Exploring Edutopia’s Resources for Understanding the Common Core State Standards, I worked on a thought board, and I am capturing a few bits and pieces here…

Intriguing videos from Hunt Institute YouTube channel regarding the CCSS:

  • The English Language Arts Standards: Key Changes and their Evidence

    At the end of the video, David Coleman speaks of “reading like a detective and writing like an investigative journalist.” From my own studying and implementation of capital-P project-based learning, I can think of few other methodologies that create the space and opportunity for student learners to be detectives and investigative journalists who are wrestling with real-life issues that need addressing and innovating.

  • Literary Non-Fiction in the Classroom: Opening New Worlds for Students

    Watching this piece was fascinating! I was both inspired and frightened stiff. On the frightening end, I pictured teachers who take David Coleman’s analysis literally as the recommended pedagogy for deconstructing Martin Luther King, Jr.’s Birmingham letter and removing many possibilities for self-motivated discovery and heart-touching. At the inspiring end, I was moved by MLK’s language and by thinking about a group of students searching for this letter after engaging with a community issue about fairness, justice, equality, and rights. I imagined this letter as a digestible resource for students who created a need-to-know about the letter because of the context with which they approached the letter. [Interestingly, I never experienced this letter as part of my formal, school-based education. In fact, I am embarrassed to admit that this video viewing may have been the first time I read the entire letter. The content reminded me of many of the reasons that I am working for school reform and transformational enhancement.]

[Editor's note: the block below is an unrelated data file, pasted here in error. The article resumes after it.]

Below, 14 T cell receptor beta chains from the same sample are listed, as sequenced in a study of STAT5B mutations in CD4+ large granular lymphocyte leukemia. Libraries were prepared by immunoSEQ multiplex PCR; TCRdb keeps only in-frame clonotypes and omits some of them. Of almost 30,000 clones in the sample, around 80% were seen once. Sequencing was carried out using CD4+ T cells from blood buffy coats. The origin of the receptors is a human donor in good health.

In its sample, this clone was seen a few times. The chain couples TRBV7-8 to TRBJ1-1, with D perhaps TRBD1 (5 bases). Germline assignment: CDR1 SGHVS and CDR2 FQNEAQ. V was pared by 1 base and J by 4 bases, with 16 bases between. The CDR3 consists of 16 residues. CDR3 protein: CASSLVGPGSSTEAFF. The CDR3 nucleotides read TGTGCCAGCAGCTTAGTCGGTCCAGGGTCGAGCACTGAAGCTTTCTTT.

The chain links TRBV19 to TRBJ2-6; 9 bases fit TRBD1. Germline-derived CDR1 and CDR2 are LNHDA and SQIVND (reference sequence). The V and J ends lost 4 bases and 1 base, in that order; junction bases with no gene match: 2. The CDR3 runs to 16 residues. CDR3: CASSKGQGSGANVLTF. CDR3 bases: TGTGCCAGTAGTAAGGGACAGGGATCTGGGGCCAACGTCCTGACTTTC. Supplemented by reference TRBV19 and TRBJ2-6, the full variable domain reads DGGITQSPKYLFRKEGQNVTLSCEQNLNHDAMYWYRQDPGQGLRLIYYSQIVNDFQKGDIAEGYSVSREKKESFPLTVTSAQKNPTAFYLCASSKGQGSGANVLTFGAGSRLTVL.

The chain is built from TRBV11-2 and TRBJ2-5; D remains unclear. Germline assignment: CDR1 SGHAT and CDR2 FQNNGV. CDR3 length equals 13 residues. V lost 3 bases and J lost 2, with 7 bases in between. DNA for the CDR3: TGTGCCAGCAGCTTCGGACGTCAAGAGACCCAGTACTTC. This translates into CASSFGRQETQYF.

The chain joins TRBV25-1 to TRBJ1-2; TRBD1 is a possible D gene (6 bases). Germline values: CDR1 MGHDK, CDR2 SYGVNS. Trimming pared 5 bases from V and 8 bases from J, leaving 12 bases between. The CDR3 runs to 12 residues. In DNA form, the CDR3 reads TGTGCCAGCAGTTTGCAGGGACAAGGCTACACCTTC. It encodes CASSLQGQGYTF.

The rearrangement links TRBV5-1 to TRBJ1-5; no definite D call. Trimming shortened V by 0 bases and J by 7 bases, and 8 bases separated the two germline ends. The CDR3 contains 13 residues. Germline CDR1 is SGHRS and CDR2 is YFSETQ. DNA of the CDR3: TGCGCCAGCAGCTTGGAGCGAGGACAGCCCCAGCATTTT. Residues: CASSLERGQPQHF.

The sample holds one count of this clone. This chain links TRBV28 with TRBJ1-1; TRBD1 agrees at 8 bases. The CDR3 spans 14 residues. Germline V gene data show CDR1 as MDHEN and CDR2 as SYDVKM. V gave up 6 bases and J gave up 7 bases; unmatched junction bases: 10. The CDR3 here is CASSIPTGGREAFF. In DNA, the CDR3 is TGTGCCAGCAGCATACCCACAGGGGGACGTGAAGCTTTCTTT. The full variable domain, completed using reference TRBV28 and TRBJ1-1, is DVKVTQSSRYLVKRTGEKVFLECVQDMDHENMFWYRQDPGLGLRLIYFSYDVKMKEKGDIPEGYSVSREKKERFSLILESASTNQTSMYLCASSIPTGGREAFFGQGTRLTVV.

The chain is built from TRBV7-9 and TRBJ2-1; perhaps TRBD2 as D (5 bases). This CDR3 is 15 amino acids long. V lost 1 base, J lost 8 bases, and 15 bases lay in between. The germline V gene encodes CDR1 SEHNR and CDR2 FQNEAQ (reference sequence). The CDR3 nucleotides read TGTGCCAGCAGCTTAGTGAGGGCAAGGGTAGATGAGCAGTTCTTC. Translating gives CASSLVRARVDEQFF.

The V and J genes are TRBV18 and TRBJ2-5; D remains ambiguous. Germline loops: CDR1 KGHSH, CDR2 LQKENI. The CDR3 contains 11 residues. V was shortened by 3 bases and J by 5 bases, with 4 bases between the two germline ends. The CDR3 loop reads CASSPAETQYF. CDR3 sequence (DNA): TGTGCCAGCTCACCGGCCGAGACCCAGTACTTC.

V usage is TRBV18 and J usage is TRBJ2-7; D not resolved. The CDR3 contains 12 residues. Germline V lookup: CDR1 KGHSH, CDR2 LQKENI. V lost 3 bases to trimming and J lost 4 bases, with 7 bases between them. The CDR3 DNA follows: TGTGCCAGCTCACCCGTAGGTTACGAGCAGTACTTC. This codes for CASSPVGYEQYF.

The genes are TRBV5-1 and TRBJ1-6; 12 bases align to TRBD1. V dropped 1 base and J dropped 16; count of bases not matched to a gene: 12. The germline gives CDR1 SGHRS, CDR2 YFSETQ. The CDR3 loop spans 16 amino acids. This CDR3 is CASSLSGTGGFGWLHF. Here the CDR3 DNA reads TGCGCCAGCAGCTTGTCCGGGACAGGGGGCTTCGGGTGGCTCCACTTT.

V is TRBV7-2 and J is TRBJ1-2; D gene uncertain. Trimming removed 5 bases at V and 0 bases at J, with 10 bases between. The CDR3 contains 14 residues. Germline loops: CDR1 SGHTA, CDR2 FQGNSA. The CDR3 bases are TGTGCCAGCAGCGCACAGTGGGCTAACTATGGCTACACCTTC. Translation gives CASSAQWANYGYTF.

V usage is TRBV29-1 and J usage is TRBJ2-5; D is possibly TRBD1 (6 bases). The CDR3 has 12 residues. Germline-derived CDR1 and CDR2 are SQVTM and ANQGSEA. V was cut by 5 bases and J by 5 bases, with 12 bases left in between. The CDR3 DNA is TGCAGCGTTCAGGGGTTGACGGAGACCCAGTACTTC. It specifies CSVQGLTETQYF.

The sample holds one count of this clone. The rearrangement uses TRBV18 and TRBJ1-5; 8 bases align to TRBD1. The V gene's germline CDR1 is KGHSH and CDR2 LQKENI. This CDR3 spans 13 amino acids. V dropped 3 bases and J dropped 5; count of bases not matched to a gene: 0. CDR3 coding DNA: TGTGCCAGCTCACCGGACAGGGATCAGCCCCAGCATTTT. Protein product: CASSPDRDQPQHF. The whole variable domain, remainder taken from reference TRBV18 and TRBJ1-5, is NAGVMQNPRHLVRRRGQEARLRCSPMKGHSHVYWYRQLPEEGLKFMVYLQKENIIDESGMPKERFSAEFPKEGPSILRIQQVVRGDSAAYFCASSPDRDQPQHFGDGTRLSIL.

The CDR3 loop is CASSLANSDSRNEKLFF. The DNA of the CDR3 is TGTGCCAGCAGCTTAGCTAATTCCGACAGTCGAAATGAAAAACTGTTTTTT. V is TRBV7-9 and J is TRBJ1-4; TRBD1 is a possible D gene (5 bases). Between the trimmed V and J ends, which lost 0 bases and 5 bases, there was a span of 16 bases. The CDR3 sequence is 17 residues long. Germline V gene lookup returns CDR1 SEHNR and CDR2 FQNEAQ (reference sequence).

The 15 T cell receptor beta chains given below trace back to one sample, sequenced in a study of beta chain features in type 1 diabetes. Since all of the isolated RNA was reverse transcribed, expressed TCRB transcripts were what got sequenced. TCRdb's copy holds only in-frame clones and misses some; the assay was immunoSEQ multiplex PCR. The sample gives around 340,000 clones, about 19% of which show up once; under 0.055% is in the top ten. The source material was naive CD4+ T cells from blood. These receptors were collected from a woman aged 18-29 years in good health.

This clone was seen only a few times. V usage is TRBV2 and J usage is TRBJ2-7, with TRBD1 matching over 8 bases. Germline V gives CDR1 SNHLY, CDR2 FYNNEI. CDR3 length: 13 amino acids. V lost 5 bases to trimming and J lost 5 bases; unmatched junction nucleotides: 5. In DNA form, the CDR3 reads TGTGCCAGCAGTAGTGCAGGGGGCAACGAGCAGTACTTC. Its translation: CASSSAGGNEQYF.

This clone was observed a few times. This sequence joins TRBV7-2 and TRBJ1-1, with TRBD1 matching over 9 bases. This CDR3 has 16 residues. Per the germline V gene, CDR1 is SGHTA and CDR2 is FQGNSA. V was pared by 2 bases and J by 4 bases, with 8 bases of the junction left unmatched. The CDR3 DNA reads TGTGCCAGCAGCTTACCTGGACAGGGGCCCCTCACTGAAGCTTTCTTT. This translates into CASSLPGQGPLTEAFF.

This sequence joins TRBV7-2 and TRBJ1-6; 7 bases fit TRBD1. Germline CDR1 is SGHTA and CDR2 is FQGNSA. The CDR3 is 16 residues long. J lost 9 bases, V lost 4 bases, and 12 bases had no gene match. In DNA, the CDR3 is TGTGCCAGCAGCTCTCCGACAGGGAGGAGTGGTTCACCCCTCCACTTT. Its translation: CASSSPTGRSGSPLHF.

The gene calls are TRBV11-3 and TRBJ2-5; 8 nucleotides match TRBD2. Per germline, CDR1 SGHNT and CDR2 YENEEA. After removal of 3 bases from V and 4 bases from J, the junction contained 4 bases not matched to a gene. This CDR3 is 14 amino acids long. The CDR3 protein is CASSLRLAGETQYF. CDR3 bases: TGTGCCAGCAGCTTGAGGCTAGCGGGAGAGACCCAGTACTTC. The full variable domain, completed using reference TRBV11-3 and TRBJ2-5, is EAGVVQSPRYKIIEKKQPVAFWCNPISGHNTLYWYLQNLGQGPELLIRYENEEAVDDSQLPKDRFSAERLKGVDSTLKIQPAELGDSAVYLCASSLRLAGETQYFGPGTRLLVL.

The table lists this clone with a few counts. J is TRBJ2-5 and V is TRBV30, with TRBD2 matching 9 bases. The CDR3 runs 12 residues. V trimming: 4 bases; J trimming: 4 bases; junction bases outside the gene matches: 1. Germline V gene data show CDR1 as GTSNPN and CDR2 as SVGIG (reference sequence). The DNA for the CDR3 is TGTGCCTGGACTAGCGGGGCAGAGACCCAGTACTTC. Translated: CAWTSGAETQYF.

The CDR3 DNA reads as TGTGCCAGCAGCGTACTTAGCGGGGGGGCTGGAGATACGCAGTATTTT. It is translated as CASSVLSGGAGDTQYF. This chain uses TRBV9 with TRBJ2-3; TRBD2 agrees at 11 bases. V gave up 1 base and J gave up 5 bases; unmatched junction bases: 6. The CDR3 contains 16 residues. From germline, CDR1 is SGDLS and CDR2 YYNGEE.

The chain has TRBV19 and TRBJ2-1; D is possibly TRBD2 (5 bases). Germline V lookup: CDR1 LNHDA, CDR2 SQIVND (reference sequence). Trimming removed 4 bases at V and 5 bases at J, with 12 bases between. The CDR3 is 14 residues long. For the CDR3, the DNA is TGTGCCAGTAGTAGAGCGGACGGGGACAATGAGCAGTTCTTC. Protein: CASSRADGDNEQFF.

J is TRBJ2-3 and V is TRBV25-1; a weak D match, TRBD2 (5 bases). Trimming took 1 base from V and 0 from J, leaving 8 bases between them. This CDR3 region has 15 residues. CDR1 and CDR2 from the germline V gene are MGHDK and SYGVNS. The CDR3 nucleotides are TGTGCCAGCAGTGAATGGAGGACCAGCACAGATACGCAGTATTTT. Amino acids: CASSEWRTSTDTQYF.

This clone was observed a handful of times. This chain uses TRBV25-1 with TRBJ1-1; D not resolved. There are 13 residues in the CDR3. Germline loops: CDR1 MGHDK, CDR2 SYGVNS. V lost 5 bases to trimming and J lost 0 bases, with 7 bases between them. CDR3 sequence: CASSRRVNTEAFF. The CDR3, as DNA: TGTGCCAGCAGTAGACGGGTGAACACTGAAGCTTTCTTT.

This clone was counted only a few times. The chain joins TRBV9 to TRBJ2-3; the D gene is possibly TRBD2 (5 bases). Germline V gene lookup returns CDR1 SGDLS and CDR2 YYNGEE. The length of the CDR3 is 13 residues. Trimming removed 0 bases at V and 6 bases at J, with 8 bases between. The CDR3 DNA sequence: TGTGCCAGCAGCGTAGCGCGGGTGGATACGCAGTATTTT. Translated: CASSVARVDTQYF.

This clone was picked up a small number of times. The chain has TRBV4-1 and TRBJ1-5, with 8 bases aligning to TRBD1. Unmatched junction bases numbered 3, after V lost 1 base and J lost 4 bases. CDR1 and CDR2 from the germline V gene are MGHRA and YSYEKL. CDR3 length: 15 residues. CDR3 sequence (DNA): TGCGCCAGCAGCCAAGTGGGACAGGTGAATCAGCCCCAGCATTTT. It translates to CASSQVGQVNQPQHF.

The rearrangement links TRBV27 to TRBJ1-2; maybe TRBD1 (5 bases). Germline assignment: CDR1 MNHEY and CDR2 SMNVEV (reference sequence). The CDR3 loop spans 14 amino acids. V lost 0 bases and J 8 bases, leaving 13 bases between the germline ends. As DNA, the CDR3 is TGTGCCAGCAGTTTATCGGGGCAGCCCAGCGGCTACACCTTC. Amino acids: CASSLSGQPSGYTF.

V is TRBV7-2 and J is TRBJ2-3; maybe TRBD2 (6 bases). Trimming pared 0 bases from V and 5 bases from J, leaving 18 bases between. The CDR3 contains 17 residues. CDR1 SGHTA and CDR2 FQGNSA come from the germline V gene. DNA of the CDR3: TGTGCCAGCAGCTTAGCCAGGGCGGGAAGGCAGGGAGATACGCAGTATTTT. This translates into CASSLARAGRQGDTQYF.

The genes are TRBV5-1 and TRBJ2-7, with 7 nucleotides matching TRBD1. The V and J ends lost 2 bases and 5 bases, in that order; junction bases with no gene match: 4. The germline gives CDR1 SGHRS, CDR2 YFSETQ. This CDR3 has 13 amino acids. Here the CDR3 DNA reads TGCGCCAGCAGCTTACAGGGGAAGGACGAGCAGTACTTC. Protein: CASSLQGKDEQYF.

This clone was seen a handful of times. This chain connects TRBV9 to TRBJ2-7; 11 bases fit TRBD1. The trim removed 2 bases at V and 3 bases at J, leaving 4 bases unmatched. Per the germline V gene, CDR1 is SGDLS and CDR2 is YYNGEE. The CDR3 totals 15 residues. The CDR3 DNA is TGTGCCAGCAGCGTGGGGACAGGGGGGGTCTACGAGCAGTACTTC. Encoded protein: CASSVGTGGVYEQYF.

Quotes from the CCSS website that point to PBL:

Research—both short, focused projects (such as those commonly required in the workplace) and longer term in depth research —is emphasized throughout the standards but most prominently in the writing strand since a written analysis and presentation of findings is so often critical.
– Writing: http://www.corestandards.org/about-the-standards/key-points-in-english-language-arts

An important focus of the speaking and listening standards is academic discussion in one-on-one, small-group, and whole-class settings. Formal presentations are one important way such talk occurs, but so is the more informal discussion that takes place as students collaborate to answer questions, build understanding, and solve problems.
– Speaking and Listening: http://www.corestandards.org/about-the-standards/key-points-in-english-language-arts

The standards help prepare students for real life experience at college and in 21st century careers.
– Language: http://www.corestandards.org/about-the-standards/key-points-in-english-language-arts

The standards stress not only procedural skill but also conceptual understanding, to make sure students are learning and absorbing the critical information they need to succeed at higher levels – rather than the current practices by which many students learn enough to get by on the next test, but forget it shortly thereafter, only to review again the following year.